The image of Google TV as the pay-TV killer and darling of cord-cutters everywhere may soon be evolving into Google TV, the savior of pay-TV, or at least a less-threatening co-star. But, we all know that what Google TV (check out a sneak peek here) is really doing is ushering in true interactivity, a merging of the Internet and TV--at last.
Just a few weeks ago, Google couldn't get past the outer office of Hollywood's moguls. Executives from ABC, NBC, Fox and CBS, wouldn't, at the time, even commit to giving Google rich data about their content to make search easier and more productive, and they balked at posting higher-quality video that would be playable on larger screens, worried that to do so would lead to them losing their content among a flood of video clips and pirated video.
At the time, with hype about Google TV starting to ramp up, Hollywood wasn't sure what to make of the tech interloper. One industry exec told me right after Google TV plans were made public, that Google would have a tough time making inroads in the company town, because it had no ties--and no trust established--in Hollywood.
Now, the TV service is set to launch this month on Sony and Logitech devices with content from HBO, NBC, CNN and more. Of course it'll have Netflix, doesn't everyone?
Turner Broadcasting has jumped in with both feet, optimizing some of their websites for viewing on Google TV, including TBS, TNT, CNN, Cartoon Network and Adult Swim, available anytime through Google TV.
While NBC hasn't exactly unlocked the barn doors to its content, it has collaborated with Google to bring CNBC Real-Time, an application that allows users to track stocks and access news feeds while watching financial news from CNBC on the TV screen. Time Warner, as mentioned above, is stretching its TV Everywhere wings, giving authenticated subscribers access to HBO GO on demand.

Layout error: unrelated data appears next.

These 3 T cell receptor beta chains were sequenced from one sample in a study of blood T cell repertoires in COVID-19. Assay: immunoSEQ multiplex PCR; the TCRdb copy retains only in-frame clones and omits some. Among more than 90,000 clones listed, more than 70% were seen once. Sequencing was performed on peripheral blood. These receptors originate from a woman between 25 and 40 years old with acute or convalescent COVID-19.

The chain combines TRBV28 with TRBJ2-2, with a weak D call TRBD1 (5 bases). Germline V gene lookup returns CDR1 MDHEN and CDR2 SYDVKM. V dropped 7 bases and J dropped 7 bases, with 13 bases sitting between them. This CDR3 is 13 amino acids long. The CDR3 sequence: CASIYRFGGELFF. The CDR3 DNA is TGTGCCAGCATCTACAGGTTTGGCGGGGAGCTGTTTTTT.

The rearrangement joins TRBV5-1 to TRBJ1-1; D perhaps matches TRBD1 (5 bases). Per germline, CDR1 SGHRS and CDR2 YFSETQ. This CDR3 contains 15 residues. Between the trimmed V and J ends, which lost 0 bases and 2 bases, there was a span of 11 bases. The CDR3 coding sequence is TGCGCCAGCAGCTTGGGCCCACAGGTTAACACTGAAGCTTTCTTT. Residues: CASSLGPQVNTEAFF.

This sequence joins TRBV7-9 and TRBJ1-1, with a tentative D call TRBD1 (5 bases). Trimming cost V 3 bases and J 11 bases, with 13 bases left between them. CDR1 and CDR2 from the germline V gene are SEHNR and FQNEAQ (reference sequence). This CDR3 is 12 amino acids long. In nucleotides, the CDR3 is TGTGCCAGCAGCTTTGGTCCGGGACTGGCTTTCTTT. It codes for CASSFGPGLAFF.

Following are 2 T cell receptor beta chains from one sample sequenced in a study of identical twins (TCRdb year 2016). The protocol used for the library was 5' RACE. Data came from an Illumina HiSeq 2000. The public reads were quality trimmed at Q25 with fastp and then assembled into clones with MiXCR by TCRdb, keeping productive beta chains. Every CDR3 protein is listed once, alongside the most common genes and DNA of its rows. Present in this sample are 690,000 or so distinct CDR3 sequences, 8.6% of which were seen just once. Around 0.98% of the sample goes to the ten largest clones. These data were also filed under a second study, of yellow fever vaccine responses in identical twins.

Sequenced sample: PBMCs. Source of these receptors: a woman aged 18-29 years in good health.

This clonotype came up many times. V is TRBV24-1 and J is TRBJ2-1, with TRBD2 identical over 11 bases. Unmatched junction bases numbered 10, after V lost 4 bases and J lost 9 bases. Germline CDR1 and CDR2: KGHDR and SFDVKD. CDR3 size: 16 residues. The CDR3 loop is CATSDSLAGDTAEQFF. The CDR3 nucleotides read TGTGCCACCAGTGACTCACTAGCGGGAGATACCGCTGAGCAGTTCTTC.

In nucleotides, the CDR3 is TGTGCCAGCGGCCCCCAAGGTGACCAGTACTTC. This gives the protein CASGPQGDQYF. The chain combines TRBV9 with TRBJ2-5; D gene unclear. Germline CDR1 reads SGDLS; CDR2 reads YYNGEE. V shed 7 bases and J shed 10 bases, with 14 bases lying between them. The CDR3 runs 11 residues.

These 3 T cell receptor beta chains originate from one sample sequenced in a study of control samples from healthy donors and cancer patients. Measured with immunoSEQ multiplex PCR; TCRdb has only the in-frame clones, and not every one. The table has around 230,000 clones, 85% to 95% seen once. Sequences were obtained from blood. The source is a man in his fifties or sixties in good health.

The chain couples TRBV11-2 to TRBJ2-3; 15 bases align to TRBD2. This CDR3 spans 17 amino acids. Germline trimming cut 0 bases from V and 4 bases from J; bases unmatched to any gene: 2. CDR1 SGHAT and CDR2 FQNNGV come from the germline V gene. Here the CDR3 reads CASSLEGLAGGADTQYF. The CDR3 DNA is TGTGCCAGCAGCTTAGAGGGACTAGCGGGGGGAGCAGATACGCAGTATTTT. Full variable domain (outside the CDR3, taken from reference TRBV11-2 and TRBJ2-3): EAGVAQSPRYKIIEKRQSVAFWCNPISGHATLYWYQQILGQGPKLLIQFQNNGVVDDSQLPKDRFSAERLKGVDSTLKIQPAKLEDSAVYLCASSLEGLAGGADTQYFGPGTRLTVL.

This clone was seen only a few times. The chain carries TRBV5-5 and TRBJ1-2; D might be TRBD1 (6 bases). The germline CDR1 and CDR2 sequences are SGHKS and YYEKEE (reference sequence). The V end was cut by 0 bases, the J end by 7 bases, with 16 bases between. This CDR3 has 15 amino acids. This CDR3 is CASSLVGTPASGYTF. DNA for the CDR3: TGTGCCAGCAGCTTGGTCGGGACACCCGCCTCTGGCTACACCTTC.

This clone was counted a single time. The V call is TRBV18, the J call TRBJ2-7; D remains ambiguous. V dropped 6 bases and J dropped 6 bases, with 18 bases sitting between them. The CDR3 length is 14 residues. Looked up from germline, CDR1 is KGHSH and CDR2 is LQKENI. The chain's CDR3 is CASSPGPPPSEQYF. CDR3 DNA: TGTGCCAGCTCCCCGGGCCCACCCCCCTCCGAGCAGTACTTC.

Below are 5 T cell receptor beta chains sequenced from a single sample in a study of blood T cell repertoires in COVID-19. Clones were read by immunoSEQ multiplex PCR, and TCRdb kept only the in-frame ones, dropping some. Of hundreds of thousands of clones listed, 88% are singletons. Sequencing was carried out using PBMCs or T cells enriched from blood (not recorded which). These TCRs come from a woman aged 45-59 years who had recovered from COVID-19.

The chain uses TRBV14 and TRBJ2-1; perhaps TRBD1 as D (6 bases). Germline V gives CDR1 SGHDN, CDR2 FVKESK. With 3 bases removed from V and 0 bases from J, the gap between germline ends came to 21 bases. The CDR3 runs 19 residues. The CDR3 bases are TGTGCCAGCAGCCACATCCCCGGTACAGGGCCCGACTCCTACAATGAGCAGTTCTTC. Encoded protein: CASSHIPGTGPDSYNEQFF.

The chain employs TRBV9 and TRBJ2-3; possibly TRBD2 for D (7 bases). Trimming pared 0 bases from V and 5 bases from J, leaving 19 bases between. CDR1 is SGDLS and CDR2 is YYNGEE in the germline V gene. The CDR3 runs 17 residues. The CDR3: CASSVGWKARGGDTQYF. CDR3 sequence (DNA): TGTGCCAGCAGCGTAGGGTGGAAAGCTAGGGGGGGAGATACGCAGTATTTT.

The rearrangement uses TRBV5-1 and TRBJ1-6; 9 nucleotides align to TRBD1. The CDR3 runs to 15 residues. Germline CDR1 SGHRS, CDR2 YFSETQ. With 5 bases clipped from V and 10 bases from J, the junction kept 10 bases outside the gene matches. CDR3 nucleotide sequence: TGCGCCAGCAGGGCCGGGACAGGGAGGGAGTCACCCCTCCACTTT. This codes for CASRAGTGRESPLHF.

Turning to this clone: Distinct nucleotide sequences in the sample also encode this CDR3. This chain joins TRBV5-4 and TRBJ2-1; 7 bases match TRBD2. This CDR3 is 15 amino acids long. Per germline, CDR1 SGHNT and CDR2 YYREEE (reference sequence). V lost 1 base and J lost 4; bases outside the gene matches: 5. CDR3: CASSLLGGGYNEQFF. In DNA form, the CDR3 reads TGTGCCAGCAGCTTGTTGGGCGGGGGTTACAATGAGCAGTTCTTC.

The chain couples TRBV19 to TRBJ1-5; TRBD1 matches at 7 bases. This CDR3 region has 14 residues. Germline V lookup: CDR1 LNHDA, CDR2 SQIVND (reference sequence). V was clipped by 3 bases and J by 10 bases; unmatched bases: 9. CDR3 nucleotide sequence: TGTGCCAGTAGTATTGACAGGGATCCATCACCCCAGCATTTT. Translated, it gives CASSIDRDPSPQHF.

NBA Game Time is the first or what likely will be many options for viewers to catch up on scores and highlights from various sporting events. The NFL won't take long to bring Sunday and Monday night football to Google TV in some form, it's too easy a target, and appeals to just the right demographic. You know that fans will be all over it.
And, there are a ton of other OTT sites Google is working with in addition to Netflix, like Amazon Video on Demand, Vevo, Napster, Pandora, Twiter, blip.tv and the rest of the usual suspects.
Shows and movies from Apple's iTunes store, unless you have an Apple TV or computer hooked up as well; Hulu, for the moment, but Hulu Plus really can't ignore Google TV, can it? You also aren't going to find Major League Baseball's stellar MLB.tv in the Google TV lineup, yet, but yet shouldn't be too long.
Google says they're continuing to add content partners, and it'll be interesting to see what they can add by launch; it'll be even more interesting to see who jumps on the bandwagon after launch as consumers begin buying into the experience--that's right, the experience that Google TV will offer.
Because what Google TV will do better than anyone else out there is to make TV a truly interactive experience. It will deliver, in one fell swoop, the promise that IPTV has been slow to realize. From search to social networking, users will have the opportunity--not the requirement, but the opportunity--to be as involved in their own viewing experience as they want to be. At last. -Jim